Friday, 5 December 2014


Not for the first time, I find myself exasperated by the patronising attitude of a national cancer charity - and once again it is Macmillan who are the object of my exasperation.

This morning's news brought their comments on a YouGov survey of around 2,000 people with cancer.  The survey found that 45% of people who had had chemotherapy, 60% of people who had had radiotherapy and 61% of those who had had surgery went to "at least one" of their cancer-related medical appointments on their own. (Though only 5% said that this was because they had no-one they could ask to go with them.) 86% of those diagnosed in the past year went to at least one of those appointment alone. Macmillan said that they found this "deeply saddening"

Now this might mean that a substantial number went to all or most of their appointments alone or that most people had someone with the most of the time but went alone once.  Which means that without more information than they gave in their saddened press release, these figures are pretty meaningless other than in the case of the 5%.

One person they mentioned commented that staff had looked at him with a mixture of pity and intrigue when he turned up alone, but Macmillan didn't comment on the inappropriateness and unhelpfulness of that reaction.  What their Head of Health and Social Care is quoted as saying is this "There is no-one to act as their advocate, asking the doctor the questions they might not have thought to ask because they are too overwhelmed, or to calm them down if they are stressed or anxious."

Next week I will go to my appointment alone, as I have done all my others except one.  The exception was the one immediately after surgery, before I was driving again.  A friend drove me there but didn't come into the appointment with me and although I'm sure she would have done if I had asked her to, it didn't cross my mind to ask.

I will, as usual, prepare for the appointment in advance as I have done right from the very first one.  I will have thought of the questions I want to ask and written them in my notebook.  Yes, I will be anxious and it will be a bit stressful - not helped by the fact that the odds are that the clinic will be running very late.  However, simply having someone else there is not going to make that wait any easier and why would I need someone to calm me down?????? After all, I know it isn't the receptionist's fault that the clinic isn't properly planned and by then I will have calmed down from my current state of exasperation at the reaction to this survey.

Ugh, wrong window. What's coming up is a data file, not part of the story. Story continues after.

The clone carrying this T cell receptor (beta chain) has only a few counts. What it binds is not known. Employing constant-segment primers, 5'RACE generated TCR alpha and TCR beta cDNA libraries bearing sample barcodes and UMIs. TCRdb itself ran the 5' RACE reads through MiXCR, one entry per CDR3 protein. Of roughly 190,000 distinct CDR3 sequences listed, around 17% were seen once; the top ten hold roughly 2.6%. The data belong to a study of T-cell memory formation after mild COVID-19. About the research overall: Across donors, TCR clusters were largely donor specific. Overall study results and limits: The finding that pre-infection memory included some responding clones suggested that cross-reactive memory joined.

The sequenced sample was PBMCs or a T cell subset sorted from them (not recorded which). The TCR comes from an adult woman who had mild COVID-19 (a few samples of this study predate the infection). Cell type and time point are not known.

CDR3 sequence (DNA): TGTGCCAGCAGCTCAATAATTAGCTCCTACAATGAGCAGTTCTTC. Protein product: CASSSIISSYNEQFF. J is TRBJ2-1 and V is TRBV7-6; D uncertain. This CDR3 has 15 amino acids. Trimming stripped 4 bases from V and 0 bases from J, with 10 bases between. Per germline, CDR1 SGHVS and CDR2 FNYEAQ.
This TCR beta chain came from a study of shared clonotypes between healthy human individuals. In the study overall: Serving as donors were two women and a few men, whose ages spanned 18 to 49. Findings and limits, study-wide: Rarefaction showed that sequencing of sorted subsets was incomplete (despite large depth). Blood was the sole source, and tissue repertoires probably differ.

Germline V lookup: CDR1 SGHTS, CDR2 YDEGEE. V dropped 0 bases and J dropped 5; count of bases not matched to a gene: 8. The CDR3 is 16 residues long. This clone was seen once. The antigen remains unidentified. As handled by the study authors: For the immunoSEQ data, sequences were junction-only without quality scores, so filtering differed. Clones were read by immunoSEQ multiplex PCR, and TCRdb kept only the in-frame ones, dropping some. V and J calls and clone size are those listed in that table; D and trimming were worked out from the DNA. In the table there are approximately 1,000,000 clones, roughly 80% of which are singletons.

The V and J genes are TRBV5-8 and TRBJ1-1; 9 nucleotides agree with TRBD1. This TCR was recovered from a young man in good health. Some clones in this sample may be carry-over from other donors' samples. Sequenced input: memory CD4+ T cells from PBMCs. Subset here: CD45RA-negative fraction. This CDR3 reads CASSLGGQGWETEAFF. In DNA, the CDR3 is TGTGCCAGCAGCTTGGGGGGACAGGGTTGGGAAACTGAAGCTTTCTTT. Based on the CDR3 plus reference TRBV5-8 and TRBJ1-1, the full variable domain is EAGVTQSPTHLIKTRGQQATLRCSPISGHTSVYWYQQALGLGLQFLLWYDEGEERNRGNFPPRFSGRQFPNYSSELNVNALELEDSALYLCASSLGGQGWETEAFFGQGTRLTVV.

There is nothing deeply saddening about me going alone to my appointments. They are my appointments and my opportunities to ask what I want to know. What is deeply saddening is that hospital and cancer charity staff have problems with cancer patients attending appointments on their own and it is an absolute scandal if staff regarded the patient quoted with pity.  I do know from conversations I have had when I've been at conferences that some who work in cancer services feel more comfortable if a patient has someone with them.  But that has more to do with their own feelings than the needs and wishes of the patient!

Instead of reinforcing a stereotype of the weak, feeble and overwhelmed cancer patient, charities set up to support us should be challenging the assumption that all patients should have someone with them for all or most of their appointments because they can't manage on their own.
We need empowerment, not patronisation!